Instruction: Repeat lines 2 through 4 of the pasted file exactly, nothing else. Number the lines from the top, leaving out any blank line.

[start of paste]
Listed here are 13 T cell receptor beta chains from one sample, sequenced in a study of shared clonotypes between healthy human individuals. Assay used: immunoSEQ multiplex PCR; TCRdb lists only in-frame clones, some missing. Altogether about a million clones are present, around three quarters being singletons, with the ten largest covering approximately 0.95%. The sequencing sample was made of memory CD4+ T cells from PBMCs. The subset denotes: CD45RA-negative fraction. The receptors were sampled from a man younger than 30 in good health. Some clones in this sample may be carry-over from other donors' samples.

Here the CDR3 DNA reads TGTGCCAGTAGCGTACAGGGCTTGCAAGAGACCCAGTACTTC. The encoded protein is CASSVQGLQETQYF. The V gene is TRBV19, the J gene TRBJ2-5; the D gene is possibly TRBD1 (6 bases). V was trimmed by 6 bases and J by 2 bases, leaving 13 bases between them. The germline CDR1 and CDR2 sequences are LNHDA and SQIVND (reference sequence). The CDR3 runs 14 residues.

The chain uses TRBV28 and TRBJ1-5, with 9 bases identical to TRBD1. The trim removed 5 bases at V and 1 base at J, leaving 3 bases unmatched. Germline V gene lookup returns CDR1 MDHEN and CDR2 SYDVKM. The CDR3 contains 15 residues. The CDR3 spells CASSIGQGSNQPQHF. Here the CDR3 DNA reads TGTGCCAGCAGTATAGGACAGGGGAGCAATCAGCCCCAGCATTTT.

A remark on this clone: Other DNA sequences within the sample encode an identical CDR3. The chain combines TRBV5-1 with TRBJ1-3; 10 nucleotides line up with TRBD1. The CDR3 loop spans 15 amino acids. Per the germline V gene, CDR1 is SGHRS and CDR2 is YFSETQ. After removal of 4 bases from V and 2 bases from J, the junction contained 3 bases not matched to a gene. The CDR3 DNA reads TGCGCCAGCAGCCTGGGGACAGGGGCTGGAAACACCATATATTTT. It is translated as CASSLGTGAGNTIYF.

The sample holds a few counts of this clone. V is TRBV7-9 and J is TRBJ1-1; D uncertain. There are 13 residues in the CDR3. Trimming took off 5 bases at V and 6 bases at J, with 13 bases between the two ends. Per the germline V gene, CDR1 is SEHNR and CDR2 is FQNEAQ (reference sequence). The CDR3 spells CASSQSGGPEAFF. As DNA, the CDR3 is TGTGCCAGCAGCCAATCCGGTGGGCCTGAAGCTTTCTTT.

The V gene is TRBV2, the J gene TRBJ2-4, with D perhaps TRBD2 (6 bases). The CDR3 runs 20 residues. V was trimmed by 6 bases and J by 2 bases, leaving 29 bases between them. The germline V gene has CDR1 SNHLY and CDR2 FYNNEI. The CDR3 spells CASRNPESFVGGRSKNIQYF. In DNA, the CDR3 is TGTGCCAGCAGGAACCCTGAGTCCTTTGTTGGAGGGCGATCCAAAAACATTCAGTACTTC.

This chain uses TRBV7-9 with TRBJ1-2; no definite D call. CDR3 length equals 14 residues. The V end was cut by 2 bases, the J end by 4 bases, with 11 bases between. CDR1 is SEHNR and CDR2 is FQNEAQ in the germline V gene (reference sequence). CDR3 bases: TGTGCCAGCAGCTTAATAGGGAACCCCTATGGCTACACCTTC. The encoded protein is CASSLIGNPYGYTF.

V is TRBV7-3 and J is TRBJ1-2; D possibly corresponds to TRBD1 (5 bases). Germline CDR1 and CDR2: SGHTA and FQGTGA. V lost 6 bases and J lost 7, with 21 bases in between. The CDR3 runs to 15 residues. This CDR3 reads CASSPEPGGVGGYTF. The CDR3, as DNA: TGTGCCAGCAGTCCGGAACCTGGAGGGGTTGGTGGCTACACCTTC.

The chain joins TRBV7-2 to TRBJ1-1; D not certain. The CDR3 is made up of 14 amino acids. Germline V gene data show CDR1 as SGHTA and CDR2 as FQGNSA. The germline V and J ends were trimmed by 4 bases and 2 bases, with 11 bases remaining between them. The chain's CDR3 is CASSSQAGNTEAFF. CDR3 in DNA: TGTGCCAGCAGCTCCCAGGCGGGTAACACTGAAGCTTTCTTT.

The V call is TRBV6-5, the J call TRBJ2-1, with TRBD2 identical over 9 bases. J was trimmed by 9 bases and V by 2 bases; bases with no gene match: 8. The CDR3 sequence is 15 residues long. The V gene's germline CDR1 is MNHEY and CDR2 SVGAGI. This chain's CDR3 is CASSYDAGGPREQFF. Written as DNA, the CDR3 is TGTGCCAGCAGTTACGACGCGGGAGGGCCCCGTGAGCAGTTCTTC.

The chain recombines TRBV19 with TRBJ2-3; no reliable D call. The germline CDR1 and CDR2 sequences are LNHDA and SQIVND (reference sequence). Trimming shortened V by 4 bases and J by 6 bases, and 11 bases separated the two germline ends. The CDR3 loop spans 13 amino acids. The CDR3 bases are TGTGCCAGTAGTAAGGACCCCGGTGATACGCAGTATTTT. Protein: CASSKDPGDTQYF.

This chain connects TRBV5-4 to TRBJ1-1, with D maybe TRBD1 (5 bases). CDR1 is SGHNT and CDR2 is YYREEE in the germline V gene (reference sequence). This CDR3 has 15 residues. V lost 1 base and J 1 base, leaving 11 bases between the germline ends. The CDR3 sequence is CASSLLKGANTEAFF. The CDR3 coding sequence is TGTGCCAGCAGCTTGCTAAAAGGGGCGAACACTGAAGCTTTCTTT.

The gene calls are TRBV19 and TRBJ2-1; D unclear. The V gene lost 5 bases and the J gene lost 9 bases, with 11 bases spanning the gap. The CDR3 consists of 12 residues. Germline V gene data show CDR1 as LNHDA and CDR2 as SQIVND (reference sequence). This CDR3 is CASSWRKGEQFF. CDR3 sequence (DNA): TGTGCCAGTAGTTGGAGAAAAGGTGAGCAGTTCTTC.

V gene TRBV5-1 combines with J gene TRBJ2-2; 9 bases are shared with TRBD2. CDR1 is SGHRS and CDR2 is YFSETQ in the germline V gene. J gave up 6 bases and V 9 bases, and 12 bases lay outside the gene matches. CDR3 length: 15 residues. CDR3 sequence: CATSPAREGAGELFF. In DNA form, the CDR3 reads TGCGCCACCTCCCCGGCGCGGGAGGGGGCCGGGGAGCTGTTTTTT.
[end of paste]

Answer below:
Here the CDR3 DNA reads TGTGCCAGTAGCGTACAGGGCTTGCAAGAGACCCAGTACTTC. The encoded protein is CASSVQGLQETQYF. The V gene is TRBV19, the J gene TRBJ2-5; the D gene is possibly TRBD1 (6 bases). V was trimmed by 6 bases and J by 2 bases, leaving 13 bases between them. The germline CDR1 and CDR2 sequences are LNHDA and SQIVND (reference sequence). The CDR3 runs 14 residues.

The chain uses TRBV28 and TRBJ1-5, with 9 bases identical to TRBD1. The trim removed 5 bases at V and 1 base at J, leaving 3 bases unmatched. Germline V gene lookup returns CDR1 MDHEN and CDR2 SYDVKM. The CDR3 contains 15 residues. The CDR3 spells CASSIGQGSNQPQHF. Here the CDR3 DNA reads TGTGCCAGCAGTATAGGACAGGGGAGCAATCAGCCCCAGCATTTT.

A remark on this clone: Other DNA sequences within the sample encode an identical CDR3. The chain combines TRBV5-1 with TRBJ1-3; 10 nucleotides line up with TRBD1. The CDR3 loop spans 15 amino acids. Per the germline V gene, CDR1 is SGHRS and CDR2 is YFSETQ. After removal of 4 bases from V and 2 bases from J, the junction contained 3 bases not matched to a gene. The CDR3 DNA reads TGCGCCAGCAGCCTGGGGACAGGGGCTGGAAACACCATATATTTT. It is translated as CASSLGTGAGNTIYF.